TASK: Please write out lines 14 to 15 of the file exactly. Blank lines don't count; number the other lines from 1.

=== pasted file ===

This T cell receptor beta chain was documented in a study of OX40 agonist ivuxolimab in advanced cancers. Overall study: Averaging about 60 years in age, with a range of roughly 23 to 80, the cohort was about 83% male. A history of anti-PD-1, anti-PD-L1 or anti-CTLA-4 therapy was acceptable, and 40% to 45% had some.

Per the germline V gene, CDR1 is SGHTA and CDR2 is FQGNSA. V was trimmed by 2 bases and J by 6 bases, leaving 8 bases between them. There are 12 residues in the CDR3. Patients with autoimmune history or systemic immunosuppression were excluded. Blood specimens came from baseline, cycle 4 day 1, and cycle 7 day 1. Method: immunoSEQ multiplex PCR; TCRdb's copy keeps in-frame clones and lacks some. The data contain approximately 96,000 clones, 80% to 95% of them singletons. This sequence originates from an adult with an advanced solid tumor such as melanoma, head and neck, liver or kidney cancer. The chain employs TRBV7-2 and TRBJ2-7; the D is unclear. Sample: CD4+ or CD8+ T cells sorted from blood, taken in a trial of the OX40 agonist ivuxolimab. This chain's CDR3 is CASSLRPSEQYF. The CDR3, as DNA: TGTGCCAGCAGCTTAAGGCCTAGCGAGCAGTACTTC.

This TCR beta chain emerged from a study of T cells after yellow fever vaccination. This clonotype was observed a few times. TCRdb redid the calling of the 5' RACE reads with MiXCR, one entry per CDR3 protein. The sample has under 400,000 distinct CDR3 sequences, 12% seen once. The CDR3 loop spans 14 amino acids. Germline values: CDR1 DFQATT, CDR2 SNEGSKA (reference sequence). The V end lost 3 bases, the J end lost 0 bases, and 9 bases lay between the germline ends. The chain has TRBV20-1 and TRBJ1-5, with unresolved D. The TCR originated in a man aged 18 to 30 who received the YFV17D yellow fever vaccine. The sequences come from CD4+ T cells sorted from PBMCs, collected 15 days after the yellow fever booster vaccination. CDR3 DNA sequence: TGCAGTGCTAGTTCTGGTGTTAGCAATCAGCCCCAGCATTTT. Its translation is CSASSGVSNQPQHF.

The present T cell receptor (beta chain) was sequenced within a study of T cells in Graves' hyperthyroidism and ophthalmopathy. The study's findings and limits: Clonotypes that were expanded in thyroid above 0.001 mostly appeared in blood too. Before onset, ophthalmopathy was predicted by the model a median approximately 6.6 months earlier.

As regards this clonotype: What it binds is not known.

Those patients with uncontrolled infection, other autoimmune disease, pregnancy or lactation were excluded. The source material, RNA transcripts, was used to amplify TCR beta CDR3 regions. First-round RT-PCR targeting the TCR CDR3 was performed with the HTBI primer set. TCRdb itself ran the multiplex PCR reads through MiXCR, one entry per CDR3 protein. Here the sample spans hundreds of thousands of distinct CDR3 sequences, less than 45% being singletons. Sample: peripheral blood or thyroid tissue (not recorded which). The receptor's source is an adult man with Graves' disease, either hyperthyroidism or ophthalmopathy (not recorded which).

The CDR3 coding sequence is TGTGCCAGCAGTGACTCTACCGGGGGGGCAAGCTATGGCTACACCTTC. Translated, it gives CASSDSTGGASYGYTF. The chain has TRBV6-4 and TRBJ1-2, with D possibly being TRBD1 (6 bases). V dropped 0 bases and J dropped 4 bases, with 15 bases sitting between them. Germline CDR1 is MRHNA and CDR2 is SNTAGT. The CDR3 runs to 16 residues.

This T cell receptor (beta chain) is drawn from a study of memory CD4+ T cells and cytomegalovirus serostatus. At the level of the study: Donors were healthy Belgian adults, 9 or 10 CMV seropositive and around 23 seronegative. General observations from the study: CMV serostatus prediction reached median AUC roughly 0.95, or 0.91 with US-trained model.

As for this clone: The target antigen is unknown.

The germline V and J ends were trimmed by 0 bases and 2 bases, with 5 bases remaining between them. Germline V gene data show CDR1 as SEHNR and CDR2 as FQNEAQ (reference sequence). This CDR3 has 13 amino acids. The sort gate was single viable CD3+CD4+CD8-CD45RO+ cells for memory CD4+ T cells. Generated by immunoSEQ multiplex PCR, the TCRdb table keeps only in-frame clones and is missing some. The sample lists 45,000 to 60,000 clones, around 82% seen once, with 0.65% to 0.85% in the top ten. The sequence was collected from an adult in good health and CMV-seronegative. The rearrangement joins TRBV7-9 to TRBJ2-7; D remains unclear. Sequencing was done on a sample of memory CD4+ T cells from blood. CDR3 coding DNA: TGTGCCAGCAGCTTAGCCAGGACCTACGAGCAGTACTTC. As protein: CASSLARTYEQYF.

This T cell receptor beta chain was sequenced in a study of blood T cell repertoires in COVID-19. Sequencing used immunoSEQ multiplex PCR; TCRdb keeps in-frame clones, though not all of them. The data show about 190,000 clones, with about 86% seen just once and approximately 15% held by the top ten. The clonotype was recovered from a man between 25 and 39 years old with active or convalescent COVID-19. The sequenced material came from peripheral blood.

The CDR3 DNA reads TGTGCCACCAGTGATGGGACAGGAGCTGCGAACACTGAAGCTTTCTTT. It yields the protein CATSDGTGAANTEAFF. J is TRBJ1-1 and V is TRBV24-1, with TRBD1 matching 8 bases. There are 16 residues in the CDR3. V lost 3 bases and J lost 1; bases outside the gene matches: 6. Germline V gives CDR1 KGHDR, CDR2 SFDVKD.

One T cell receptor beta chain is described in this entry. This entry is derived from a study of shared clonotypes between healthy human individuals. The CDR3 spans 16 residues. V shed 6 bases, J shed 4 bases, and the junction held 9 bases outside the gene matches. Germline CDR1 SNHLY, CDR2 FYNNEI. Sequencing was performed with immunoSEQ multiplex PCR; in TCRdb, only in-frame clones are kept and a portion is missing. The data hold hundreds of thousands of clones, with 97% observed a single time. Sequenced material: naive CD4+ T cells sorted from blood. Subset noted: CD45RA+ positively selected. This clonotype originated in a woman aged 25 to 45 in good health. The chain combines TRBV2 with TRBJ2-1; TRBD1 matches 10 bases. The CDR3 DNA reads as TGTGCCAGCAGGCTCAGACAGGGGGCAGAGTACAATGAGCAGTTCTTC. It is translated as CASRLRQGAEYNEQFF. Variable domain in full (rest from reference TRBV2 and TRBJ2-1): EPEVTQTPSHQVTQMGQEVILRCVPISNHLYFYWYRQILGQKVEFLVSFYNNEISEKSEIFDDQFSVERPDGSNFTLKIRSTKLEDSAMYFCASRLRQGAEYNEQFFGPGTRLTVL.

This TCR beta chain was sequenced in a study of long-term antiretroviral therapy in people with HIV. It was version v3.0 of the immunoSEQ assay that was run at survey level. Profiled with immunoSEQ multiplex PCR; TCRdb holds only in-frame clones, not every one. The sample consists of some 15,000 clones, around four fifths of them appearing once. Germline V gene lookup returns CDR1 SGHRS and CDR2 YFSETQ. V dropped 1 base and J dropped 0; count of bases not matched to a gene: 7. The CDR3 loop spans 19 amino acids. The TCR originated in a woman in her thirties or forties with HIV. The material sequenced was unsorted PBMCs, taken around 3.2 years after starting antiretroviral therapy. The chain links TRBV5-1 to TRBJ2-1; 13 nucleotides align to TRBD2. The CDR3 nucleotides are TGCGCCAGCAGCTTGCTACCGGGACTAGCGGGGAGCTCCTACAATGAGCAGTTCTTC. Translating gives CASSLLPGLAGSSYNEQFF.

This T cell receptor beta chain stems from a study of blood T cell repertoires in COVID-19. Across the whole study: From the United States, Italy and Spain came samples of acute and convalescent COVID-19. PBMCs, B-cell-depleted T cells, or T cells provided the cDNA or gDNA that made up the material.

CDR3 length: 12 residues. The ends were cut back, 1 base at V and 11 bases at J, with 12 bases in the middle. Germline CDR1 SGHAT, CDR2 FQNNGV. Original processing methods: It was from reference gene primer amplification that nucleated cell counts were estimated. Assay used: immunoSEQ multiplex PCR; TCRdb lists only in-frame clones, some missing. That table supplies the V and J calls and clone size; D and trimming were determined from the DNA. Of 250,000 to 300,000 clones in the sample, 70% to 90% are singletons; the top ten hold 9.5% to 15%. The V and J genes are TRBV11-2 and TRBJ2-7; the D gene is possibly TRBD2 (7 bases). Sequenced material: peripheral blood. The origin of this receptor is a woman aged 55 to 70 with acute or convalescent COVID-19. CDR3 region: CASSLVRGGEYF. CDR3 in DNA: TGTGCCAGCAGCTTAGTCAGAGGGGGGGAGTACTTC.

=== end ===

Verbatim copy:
This TCR beta chain was sequenced in a study of long-term antiretroviral therapy in people with HIV. It was version v3.0 of the immunoSEQ assay that was run at survey level. Profiled with immunoSEQ multiplex PCR; TCRdb holds only in-frame clones, not every one. The sample consists of some 15,000 clones, around four fifths of them appearing once. Germline V gene lookup returns CDR1 SGHRS and CDR2 YFSETQ. V dropped 1 base and J dropped 0; count of bases not matched to a gene: 7. The CDR3 loop spans 19 amino acids. The TCR originated in a woman in her thirties or forties with HIV. The material sequenced was unsorted PBMCs, taken around 3.2 years after starting antiretroviral therapy. The chain links TRBV5-1 to TRBJ2-1; 13 nucleotides align to TRBD2. The CDR3 nucleotides are TGCGCCAGCAGCTTGCTACCGGGACTAGCGGGGAGCTCCTACAATGAGCAGTTCTTC. Translating gives CASSLLPGLAGSSYNEQFF.

This T cell receptor beta chain stems from a study of blood T cell repertoires in COVID-19. Across the whole study: From the United States, Italy and Spain came samples of acute and convalescent COVID-19. PBMCs, B-cell-depleted T cells, or T cells provided the cDNA or gDNA that made up the material.